This article reveals the best methods to back up the writing that you’re doing both offline (on your computer) and online (on your website, blog, and/or social media), so you never lose anything.
If you’ve ever “lost” some of your writing due to human error, computer failure, or a natural disaster… you know how important it is that you backup your writing.
In fact, you might be backing up your writing already, but there’s a good chance that you’re not doing it right, or you’re not doing enough. I’ve been there and done that (this week as a matter of fact), which is one of the reasons I’m writing this article now. But I’ll tell you more about that later.
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Backup Your Writing: External Hard Drive
If you’re already backing up your writing on an external hard drive, fantastic. If your computer dies, you’re safe. But, what would you do if you were out running errands and came home to one of the following?
If your external hard drive is in your house and any of these things happen, if won’t do you any good. Don’t think it can happen to you? One of my wife’s coaching clients had her house burned completely to the ground last week in a forest fire (yet another reason I felt moved to write this article right now).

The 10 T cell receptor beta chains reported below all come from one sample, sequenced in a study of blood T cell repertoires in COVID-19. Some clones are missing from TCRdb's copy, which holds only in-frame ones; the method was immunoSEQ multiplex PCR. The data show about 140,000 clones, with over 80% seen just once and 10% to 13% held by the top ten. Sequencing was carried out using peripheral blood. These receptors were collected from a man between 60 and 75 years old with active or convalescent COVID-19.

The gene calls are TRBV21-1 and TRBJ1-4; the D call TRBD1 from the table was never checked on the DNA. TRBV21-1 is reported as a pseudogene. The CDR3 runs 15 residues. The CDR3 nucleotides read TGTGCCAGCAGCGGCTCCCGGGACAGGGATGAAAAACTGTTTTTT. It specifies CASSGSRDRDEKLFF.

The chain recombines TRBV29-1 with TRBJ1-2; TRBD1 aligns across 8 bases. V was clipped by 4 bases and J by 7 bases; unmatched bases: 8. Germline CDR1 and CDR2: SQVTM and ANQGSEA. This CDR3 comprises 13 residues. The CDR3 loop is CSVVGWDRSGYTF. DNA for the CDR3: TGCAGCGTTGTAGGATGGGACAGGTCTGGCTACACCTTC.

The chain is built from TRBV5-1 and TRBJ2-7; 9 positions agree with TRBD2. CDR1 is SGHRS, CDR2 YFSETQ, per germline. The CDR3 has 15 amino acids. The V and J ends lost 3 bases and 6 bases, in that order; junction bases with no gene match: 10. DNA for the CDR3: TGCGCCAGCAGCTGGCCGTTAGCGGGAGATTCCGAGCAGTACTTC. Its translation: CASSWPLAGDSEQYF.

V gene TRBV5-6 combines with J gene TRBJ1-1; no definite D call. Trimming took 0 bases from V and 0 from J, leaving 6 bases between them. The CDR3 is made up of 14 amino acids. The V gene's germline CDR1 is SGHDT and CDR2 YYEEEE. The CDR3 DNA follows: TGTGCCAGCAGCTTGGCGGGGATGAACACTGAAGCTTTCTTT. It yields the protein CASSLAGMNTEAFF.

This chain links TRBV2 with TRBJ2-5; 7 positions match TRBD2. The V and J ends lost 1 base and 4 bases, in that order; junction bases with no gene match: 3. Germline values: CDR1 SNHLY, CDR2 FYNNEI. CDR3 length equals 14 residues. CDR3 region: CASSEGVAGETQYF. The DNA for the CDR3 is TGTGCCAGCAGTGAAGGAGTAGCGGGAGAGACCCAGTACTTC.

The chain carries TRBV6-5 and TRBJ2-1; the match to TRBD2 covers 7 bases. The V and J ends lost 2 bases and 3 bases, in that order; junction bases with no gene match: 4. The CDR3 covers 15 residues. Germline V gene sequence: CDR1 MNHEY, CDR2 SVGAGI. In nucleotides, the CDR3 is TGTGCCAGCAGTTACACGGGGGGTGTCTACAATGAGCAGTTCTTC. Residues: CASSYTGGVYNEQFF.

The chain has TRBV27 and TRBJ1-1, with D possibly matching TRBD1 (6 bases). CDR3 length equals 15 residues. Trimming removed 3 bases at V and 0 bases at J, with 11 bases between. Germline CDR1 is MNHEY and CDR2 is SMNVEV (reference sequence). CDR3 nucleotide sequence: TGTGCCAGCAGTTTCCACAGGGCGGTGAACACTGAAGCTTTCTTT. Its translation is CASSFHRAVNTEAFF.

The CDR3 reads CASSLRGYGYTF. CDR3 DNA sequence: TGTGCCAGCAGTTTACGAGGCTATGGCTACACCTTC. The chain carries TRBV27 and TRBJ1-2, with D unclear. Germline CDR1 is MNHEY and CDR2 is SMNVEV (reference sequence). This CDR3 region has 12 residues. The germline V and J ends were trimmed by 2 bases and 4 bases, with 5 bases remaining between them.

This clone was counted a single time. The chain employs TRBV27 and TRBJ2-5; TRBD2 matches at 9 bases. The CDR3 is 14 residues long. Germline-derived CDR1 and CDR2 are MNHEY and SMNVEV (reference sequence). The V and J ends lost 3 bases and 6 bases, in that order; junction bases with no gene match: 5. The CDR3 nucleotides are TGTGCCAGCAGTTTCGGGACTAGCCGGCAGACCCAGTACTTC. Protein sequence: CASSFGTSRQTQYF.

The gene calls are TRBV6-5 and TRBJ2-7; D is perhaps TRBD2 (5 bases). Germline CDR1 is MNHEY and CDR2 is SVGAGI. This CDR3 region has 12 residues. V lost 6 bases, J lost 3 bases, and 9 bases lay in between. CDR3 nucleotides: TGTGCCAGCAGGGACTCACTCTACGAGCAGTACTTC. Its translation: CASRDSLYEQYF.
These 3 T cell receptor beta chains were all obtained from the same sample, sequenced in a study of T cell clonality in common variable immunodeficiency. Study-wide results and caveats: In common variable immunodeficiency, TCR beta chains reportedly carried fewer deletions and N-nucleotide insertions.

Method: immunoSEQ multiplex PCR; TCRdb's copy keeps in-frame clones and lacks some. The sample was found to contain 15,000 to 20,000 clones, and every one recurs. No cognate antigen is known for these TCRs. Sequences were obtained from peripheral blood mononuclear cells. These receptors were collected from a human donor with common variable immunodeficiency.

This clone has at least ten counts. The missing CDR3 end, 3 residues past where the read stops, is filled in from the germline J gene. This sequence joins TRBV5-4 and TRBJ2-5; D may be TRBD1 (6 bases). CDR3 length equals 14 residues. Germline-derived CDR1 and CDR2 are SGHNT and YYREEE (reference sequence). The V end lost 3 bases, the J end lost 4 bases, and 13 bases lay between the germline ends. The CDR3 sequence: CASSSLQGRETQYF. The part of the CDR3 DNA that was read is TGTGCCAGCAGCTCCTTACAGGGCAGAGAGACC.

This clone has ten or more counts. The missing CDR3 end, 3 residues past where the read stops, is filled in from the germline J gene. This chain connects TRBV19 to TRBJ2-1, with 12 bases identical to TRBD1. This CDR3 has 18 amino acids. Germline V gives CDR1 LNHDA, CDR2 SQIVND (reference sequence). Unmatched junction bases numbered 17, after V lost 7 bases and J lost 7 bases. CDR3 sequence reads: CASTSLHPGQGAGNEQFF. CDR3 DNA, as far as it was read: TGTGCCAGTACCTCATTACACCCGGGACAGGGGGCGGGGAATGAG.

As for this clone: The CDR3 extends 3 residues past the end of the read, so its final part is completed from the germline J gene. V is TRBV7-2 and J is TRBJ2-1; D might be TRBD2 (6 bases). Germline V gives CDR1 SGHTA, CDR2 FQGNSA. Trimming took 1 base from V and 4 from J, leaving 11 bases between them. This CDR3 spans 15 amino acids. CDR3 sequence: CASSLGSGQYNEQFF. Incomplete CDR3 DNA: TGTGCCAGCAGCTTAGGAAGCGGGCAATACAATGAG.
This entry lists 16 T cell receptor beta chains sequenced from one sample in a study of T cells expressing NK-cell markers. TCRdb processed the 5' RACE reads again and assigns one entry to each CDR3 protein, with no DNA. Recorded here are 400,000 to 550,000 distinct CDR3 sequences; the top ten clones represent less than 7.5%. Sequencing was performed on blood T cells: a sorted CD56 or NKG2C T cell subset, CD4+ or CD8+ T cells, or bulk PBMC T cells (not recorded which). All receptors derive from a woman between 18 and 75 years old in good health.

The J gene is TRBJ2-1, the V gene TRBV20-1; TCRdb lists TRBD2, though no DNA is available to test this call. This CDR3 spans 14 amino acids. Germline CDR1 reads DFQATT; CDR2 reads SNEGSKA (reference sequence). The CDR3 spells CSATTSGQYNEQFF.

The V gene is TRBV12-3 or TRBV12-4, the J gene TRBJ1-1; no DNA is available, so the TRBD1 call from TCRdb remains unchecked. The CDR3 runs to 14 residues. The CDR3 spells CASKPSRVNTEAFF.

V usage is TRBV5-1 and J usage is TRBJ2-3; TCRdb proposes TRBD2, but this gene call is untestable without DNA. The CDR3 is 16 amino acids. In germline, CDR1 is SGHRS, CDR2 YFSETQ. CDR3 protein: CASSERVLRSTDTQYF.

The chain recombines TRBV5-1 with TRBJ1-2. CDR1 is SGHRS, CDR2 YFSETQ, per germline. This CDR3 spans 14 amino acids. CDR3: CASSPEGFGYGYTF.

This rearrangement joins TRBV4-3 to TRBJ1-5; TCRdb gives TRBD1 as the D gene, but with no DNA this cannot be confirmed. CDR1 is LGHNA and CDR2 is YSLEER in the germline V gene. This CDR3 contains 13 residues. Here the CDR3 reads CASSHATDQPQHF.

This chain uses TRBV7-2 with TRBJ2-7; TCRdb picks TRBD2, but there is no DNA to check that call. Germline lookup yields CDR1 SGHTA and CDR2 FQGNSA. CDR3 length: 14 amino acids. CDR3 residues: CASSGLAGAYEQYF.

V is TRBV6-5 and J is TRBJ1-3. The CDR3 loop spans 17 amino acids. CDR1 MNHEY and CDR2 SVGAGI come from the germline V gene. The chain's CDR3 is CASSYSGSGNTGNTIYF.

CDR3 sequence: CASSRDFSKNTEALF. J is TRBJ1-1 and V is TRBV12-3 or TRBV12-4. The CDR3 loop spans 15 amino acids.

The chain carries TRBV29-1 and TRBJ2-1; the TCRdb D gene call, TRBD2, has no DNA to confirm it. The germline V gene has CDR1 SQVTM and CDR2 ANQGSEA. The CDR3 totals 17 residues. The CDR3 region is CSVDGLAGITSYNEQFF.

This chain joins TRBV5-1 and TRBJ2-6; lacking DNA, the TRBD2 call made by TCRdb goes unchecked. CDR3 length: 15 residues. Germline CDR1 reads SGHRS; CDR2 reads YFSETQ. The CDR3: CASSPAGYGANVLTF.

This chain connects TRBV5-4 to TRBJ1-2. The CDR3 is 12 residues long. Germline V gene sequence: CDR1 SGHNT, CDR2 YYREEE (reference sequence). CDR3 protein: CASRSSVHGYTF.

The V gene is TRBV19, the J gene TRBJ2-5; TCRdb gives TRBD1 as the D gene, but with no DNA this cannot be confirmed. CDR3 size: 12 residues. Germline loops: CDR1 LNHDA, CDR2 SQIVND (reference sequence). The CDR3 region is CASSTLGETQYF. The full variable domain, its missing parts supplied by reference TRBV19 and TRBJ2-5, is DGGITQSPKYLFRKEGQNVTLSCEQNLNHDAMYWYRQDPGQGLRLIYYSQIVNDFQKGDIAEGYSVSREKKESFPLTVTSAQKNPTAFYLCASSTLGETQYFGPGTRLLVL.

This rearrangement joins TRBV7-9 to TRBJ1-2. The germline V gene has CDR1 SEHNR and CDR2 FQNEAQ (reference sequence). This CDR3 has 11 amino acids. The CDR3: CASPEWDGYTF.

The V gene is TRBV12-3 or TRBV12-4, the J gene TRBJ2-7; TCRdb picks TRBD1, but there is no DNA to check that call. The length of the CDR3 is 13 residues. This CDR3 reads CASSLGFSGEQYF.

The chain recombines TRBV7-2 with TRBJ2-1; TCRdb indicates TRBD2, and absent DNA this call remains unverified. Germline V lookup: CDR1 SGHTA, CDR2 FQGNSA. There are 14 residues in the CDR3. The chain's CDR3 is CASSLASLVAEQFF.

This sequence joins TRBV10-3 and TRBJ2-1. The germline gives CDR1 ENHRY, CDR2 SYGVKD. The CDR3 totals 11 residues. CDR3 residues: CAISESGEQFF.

Last year I saw dozens of homes (just about an hour away from where I live), get stripped down to their foundation by a nasty tornado. Growing up in South Florida, I saw thousands of homes get destroyed or severely damaged by hurricanes. And my wife Ingrid felt several earthquakes during her time in California.
Now you’re probably thinking that it’s highly unlikely that any of these things will happen to you. And you’re right. But I bet that’s what my mother’s parents were thinking when their house burned to the ground due to an electrical fire in Minnesota one winter.
The official odds of your home catching fire?
1 in 1,250.
I know, those aren’t great odds. But what are the odds of you coming home from your local writers’ group on a Saturday morning to find this…
It’s probably a little more likely that your home could be broken into (maybe it’s happened to you before)? One of the first things to get stolen is electronics, including computers, laptops, and external hard drives.
So what’s the answer?
You should backup all of your writing (securely) online.
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Backup Your Writing: Online